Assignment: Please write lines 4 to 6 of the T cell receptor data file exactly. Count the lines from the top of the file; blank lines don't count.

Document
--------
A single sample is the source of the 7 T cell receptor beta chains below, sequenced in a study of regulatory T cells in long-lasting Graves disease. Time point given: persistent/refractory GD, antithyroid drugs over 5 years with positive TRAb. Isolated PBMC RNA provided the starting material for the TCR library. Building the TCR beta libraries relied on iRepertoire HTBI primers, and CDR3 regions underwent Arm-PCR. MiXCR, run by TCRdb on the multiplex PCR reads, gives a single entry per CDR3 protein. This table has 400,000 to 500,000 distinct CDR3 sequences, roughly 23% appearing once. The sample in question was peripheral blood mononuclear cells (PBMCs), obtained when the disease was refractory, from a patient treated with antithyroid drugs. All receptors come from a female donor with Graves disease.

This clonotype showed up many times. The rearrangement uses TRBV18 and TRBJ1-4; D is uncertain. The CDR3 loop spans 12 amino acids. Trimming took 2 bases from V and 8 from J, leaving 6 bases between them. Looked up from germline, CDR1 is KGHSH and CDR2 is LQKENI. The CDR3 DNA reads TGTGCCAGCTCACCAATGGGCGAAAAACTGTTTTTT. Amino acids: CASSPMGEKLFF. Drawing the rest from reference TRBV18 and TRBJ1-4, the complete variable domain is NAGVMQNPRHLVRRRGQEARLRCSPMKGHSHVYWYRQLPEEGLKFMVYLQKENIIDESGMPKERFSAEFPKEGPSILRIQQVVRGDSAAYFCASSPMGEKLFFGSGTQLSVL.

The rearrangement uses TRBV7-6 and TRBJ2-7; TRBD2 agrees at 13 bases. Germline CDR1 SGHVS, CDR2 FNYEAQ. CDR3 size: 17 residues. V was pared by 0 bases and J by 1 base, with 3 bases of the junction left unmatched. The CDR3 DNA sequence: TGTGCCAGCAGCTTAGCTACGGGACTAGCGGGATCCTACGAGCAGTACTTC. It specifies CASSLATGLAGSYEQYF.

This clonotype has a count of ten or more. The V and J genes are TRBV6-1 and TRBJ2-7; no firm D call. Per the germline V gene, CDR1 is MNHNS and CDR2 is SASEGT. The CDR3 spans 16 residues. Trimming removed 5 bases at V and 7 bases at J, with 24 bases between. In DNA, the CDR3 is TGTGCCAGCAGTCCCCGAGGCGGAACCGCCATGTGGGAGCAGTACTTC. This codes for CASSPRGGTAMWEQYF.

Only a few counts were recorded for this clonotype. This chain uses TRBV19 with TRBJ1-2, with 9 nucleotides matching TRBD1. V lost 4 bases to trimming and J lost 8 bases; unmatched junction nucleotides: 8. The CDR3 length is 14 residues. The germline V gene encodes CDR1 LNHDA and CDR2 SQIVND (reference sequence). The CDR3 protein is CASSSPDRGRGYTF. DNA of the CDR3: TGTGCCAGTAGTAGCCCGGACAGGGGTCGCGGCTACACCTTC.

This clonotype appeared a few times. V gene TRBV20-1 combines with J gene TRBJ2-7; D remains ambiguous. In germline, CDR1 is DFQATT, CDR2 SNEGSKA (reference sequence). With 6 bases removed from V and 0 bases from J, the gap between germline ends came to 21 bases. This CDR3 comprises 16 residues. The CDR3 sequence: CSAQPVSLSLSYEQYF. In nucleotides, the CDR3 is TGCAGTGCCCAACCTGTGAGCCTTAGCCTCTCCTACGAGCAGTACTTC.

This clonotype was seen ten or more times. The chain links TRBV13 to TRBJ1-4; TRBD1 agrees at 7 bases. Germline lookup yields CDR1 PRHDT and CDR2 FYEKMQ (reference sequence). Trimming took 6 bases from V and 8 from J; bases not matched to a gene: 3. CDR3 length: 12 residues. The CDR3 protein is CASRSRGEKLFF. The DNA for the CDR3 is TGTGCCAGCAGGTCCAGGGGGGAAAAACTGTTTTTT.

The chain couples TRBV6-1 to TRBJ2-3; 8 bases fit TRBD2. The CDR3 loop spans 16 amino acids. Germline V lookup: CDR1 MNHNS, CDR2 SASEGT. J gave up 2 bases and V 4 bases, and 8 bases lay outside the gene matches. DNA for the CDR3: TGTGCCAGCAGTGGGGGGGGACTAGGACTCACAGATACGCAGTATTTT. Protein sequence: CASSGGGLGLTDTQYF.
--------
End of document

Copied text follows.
This clonotype has a count of ten or more. The V and J genes are TRBV6-1 and TRBJ2-7; no firm D call. Per the germline V gene, CDR1 is MNHNS and CDR2 is SASEGT. The CDR3 spans 16 residues. Trimming removed 5 bases at V and 7 bases at J, with 24 bases between. In DNA, the CDR3 is TGTGCCAGCAGTCCCCGAGGCGGAACCGCCATGTGGGAGCAGTACTTC. This codes for CASSPRGGTAMWEQYF.

Only a few counts were recorded for this clonotype. This chain uses TRBV19 with TRBJ1-2, with 9 nucleotides matching TRBD1. V lost 4 bases to trimming and J lost 8 bases; unmatched junction nucleotides: 8. The CDR3 length is 14 residues. The germline V gene encodes CDR1 LNHDA and CDR2 SQIVND (reference sequence). The CDR3 protein is CASSSPDRGRGYTF. DNA of the CDR3: TGTGCCAGTAGTAGCCCGGACAGGGGTCGCGGCTACACCTTC.

This clonotype appeared a few times. V gene TRBV20-1 combines with J gene TRBJ2-7; D remains ambiguous. In germline, CDR1 is DFQATT, CDR2 SNEGSKA (reference sequence). With 6 bases removed from V and 0 bases from J, the gap between germline ends came to 21 bases. This CDR3 comprises 16 residues. The CDR3 sequence: CSAQPVSLSLSYEQYF. In nucleotides, the CDR3 is TGCAGTGCCCAACCTGTGAGCCTTAGCCTCTCCTACGAGCAGTACTTC.